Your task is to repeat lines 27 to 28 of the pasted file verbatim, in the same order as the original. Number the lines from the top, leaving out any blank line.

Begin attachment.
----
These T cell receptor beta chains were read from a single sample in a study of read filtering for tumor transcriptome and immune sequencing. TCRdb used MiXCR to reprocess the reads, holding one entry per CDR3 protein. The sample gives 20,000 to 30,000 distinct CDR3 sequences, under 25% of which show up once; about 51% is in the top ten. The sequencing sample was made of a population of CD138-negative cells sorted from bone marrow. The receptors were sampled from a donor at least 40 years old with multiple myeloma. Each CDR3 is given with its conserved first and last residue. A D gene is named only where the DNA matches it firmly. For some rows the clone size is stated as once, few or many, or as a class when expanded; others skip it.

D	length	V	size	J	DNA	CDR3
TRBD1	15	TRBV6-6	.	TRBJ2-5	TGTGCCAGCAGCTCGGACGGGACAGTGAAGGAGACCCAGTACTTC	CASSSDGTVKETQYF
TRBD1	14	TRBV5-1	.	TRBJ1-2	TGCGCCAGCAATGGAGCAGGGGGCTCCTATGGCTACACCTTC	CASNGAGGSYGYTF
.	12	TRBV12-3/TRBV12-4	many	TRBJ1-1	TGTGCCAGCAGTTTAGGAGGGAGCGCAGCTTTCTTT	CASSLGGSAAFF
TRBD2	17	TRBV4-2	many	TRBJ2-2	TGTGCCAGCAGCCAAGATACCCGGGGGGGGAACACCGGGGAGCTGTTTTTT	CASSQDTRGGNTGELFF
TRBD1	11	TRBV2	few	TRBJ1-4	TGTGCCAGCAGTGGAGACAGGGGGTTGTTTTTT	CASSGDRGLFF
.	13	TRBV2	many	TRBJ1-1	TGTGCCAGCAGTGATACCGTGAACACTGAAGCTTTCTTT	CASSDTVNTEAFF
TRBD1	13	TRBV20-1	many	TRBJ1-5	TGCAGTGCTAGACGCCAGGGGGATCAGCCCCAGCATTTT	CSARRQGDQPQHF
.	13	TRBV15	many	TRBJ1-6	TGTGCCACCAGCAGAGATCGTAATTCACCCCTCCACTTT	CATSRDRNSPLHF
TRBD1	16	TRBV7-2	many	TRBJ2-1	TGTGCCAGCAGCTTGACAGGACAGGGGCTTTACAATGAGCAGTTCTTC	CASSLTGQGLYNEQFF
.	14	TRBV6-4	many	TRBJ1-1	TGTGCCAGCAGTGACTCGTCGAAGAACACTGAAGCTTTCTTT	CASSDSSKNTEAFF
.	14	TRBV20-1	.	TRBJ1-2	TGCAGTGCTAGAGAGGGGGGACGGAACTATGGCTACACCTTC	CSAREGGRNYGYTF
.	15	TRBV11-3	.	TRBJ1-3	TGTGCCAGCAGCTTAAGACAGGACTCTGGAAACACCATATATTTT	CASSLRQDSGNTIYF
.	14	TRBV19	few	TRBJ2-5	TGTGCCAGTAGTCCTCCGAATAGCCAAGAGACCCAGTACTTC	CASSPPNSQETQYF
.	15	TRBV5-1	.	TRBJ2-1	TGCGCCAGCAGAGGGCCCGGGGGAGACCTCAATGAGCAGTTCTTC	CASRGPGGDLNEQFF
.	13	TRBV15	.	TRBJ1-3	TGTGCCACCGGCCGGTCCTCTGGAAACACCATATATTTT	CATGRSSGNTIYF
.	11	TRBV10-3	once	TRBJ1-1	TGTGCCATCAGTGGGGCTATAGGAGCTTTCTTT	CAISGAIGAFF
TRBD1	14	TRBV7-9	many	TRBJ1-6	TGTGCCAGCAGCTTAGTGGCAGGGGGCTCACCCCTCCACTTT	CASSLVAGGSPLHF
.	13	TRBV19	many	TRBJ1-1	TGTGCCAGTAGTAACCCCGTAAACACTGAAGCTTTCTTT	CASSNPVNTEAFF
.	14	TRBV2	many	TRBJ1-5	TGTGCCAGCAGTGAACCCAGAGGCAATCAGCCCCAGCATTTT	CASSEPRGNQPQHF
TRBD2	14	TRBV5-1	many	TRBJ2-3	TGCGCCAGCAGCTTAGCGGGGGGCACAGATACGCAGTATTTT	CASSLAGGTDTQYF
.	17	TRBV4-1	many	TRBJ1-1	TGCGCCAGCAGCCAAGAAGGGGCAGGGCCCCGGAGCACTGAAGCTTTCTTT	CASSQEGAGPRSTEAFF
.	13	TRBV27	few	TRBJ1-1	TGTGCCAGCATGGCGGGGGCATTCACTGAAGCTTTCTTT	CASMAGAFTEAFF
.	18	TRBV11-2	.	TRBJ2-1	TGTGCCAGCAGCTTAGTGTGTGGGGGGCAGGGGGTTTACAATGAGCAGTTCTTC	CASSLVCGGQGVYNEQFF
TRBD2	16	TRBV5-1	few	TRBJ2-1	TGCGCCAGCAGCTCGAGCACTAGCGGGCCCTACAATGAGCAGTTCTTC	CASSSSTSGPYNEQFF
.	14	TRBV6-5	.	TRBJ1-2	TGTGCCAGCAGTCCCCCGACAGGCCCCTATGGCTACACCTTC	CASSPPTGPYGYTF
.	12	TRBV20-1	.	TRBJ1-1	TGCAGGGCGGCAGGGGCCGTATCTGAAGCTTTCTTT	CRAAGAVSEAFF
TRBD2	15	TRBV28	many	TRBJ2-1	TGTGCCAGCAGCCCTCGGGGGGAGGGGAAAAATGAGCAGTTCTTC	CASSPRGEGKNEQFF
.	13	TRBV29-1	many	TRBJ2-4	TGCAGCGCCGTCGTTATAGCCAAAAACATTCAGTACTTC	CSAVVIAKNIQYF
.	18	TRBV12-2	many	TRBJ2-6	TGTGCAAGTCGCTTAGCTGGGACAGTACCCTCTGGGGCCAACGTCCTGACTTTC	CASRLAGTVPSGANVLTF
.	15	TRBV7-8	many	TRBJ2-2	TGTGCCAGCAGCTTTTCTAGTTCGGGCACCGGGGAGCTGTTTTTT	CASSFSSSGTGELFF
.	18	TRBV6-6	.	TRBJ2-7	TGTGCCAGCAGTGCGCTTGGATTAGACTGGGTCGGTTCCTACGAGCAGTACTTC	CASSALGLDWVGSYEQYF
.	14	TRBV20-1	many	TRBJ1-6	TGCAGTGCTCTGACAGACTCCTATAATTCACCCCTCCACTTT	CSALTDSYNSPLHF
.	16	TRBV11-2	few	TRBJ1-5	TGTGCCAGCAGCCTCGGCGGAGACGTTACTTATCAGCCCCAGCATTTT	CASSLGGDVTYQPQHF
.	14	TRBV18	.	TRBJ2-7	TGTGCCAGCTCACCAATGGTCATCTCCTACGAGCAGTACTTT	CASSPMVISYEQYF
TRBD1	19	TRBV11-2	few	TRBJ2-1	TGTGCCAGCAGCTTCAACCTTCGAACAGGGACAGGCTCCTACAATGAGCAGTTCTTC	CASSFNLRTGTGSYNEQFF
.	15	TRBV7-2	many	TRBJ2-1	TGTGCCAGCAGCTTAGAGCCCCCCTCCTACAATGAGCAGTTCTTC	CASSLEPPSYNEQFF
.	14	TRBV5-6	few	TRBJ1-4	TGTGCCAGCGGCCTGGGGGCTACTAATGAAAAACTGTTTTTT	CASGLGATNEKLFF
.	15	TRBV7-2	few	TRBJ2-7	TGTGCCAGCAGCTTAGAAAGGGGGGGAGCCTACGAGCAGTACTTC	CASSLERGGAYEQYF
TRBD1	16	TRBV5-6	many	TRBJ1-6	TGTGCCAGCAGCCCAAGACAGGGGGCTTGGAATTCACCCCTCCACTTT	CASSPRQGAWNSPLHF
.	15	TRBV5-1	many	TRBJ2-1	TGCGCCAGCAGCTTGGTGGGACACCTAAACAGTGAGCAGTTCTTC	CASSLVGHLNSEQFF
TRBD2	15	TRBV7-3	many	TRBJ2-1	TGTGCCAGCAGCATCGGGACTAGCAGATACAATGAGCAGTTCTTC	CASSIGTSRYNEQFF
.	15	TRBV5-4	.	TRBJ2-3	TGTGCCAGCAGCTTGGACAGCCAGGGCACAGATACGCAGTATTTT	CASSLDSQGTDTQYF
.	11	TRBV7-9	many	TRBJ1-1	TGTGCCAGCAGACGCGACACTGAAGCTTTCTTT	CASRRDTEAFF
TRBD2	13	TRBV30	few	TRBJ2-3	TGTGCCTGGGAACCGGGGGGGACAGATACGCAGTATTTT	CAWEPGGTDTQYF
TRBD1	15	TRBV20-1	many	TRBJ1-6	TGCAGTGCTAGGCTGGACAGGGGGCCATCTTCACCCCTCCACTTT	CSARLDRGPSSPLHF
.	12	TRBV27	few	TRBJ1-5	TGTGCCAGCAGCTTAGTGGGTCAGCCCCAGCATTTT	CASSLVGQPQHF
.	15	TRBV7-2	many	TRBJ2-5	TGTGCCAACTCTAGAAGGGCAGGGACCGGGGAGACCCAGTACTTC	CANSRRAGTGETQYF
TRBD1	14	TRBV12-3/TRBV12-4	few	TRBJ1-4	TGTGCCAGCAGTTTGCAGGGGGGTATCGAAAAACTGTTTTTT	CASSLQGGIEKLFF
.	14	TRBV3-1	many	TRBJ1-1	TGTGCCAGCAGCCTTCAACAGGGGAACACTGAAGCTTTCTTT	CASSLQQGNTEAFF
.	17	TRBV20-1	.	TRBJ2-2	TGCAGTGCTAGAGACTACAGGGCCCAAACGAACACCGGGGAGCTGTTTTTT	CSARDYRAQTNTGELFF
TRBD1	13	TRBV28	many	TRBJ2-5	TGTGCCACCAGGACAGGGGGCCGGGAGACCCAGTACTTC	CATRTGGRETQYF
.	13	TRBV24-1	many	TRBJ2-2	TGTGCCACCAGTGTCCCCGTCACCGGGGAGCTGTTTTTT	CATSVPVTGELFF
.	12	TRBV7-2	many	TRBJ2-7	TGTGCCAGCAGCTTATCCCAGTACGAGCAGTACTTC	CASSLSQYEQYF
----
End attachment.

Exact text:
.	14	TRBV6-5	.	TRBJ1-2	TGTGCCAGCAGTCCCCCGACAGGCCCCTATGGCTACACCTTC	CASSPPTGPYGYTF
.	12	TRBV20-1	.	TRBJ1-1	TGCAGGGCGGCAGGGGCCGTATCTGAAGCTTTCTTT	CRAAGAVSEAFF